Explore the Site
Here are 50 images chosen randomly from the 3042 found on this site. Click the image to be taken to the original post. A new list is created every 10 minutes.
Bag checking at Ball Park Lanes was incredibly simple, as was the pick up later. The line was short and fast-moving.
The gate has grown a row of sponsorship
OK, just how many servings per container?
Here's a first view of the surprisingly spacious walkway on Fifth between the ballpark and the LRT platform.
From the roof of the B ramp, you can see just how futile it will be to get a glimpse of the action.
The heretofore unseen north facade (click to enlarge). Does it look like a ballpark? And what's with the bamboo?
Here's the entrance from the seating bowl. It's down the outer moat, just beyond the last of the Dugout Box sections.
Air conditioning condensation on the floor.
On this day, George was handling fruits and veggies right inside gate 34.
Our host points to the Puckett Atrium on the diagram.
Who Owns What (Click for larger version. Source: Ballpark Authority)
From last week, you can see the piers taking shape. I believe that the front row, visible here as just forms and reinforcing rods, is the front edge of the plaza.
One more exterior view shows that, while the original look was attractive in a way, it seems to be a variation on the look of the Washington ballpark (albeit with a much more coherent collection of elements). What's remarkable is that the design team has refined the concept amazingly well, improving it immeasurably. What we're actually getting is clearly descended from this, but it's in a whole different league:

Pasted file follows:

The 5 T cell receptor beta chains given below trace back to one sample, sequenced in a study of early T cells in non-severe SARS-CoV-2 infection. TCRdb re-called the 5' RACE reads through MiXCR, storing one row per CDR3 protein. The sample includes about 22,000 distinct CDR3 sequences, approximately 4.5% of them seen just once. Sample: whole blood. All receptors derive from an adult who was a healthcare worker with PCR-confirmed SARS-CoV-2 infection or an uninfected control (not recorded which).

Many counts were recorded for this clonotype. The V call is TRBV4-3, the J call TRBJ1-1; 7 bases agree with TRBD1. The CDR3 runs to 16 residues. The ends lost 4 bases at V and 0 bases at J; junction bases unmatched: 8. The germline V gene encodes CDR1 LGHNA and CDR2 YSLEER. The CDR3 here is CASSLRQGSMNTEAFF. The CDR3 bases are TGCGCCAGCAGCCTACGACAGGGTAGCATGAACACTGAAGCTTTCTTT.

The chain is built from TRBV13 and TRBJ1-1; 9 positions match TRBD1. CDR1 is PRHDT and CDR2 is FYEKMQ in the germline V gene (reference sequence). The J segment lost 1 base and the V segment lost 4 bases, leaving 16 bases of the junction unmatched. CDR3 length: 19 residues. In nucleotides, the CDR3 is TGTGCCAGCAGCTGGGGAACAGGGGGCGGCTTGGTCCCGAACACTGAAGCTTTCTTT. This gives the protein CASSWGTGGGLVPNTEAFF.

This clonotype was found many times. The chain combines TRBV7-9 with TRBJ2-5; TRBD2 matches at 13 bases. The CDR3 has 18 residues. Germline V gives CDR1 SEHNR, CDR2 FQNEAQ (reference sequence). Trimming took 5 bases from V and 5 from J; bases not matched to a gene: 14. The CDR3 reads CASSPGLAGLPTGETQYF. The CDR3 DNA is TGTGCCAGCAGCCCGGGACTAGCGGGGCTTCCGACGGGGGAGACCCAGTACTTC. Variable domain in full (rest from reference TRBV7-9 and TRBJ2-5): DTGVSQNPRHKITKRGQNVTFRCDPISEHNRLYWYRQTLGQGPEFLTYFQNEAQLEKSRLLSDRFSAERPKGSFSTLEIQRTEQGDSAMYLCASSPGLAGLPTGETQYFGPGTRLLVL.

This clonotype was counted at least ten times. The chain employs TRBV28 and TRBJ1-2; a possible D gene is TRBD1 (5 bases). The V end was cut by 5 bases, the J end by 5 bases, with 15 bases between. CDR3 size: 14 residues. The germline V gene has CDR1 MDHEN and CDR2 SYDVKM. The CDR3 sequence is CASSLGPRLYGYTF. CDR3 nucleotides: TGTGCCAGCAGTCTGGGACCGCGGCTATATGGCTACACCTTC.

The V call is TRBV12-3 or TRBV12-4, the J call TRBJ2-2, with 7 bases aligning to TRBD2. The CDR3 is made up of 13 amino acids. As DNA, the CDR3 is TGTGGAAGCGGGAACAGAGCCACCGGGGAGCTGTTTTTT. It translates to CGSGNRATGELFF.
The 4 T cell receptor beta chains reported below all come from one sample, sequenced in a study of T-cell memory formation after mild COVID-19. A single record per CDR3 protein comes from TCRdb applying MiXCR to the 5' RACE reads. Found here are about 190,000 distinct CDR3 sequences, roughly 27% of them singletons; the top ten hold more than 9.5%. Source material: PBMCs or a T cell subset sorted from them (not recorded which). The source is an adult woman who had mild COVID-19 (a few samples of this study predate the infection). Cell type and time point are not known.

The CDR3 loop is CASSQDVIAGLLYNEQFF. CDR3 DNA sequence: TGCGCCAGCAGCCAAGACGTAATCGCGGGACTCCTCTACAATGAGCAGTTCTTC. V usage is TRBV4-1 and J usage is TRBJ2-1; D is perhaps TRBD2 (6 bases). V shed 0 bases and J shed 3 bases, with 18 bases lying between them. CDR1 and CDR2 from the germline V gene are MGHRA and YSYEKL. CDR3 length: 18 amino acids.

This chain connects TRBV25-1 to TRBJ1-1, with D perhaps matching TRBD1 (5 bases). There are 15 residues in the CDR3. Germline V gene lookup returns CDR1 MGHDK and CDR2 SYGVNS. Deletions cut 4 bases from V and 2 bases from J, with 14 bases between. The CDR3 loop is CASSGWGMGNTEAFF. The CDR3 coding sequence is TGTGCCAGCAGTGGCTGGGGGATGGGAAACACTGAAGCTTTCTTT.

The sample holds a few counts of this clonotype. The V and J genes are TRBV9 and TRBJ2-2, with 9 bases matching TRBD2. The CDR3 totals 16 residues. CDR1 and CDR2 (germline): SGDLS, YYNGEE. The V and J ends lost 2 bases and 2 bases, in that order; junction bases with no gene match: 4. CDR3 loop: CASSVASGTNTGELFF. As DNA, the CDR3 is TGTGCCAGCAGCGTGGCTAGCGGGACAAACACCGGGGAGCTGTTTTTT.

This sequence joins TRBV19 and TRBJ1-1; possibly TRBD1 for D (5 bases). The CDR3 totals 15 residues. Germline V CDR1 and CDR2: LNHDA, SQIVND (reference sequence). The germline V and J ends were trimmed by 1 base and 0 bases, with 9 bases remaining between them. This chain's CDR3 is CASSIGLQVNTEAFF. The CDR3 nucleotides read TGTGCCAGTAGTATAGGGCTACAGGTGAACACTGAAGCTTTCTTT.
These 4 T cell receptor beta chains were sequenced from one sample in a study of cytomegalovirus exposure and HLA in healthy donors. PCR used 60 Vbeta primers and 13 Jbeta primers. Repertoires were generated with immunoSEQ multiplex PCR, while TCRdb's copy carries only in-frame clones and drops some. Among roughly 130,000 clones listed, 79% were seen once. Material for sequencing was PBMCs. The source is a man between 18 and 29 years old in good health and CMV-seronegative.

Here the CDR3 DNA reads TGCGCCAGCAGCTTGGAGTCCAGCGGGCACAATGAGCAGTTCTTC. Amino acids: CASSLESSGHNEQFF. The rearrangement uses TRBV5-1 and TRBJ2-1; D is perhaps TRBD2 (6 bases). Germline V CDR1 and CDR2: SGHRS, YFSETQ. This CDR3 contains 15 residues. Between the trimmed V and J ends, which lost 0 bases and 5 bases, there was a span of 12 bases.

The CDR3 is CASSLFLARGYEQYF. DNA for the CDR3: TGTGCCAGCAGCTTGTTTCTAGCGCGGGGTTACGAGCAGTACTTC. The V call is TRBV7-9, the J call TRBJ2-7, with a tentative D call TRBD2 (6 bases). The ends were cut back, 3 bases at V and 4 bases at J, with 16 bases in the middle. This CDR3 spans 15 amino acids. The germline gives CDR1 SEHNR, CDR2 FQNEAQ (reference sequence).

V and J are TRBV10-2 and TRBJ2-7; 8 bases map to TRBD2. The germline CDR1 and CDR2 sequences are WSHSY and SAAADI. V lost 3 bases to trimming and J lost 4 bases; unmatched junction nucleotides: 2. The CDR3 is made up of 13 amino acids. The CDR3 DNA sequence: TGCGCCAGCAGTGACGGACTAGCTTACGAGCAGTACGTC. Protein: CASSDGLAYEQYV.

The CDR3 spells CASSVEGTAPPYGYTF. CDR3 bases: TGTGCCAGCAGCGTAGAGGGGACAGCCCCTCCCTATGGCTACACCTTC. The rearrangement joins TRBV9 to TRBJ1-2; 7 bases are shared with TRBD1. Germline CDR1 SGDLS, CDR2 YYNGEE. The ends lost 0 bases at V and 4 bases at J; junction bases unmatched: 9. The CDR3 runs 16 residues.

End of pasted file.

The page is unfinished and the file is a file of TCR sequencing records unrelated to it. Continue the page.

LRT at the ballpark
This was actually taken from the top floor of the International Market Square.
Carew atrium menu part 1
Glare from the IDS never looked this sweet. (Photo by Jared Wieseler)
First Avenue at left, bike parking area at lower right
This is the start of construction on the Northstar platform which will feed under the bridge and to a lobby with escalators and elevators just inside the ballpark's public concourse. Compared to the ballpark construction, this looks kind of puny. But the work just to get the trains to come has been positively Herculean. Future generations will look back at this with awe.
Gate 29 "Carew" is at right.
Trains now rumble regularly beneath the promenade.
I don't know if the back side is also a test for materials, but it could be a hint of how the exposed steel supports will be finished. Or it could just be to hold up the stone.
The plate marker is just to the left.
Ballpark magic: Infield materializes (click to enlarge)
A glimpse of the rather plain west facade (the side which faces the HERC plant).
Sometime in the late 1980s: B ramp is under construction. Not yet built: Target Center, I-394 and the A ramp.
This is the area above the pro shop, with some new support structure
Look closely and you'll see limestone on the front of the press box!
That's Tony Oliva checking out ballpark construction from the roof of Target Center.
Here we are waiting for the first train to arrive at the station (Nov 14).
If you are into shade, there are lots of opportunities. This is from the last row in section 108 -- scoreboard not blocked in the least.
Name that ballpark
Puckett atrium menu part 1
The visitor's clubhouse at Target Field. (Photo by Javen Swanson)
Selected Bibliography - Analysis
First Edition (1992)
Second Edition (2006)
Selected Bibliography - Surveys
Second Edition (1987)
Not a "Third Edition" exactly,
but it replaced the above title
(2000, large coffee table)
Original edition (2000, round)
Revised edition (2006, round)
(2001, medium coffee table)
(2002, small coffee table)
(2003, medium coffee table)
(2004, very large coffee table)
(2006, very large coffee table)
Combines the previous two titles
(2007, medium coffee table)
Selected Bibliography - Nostalgia
Book and six ballpark miniatures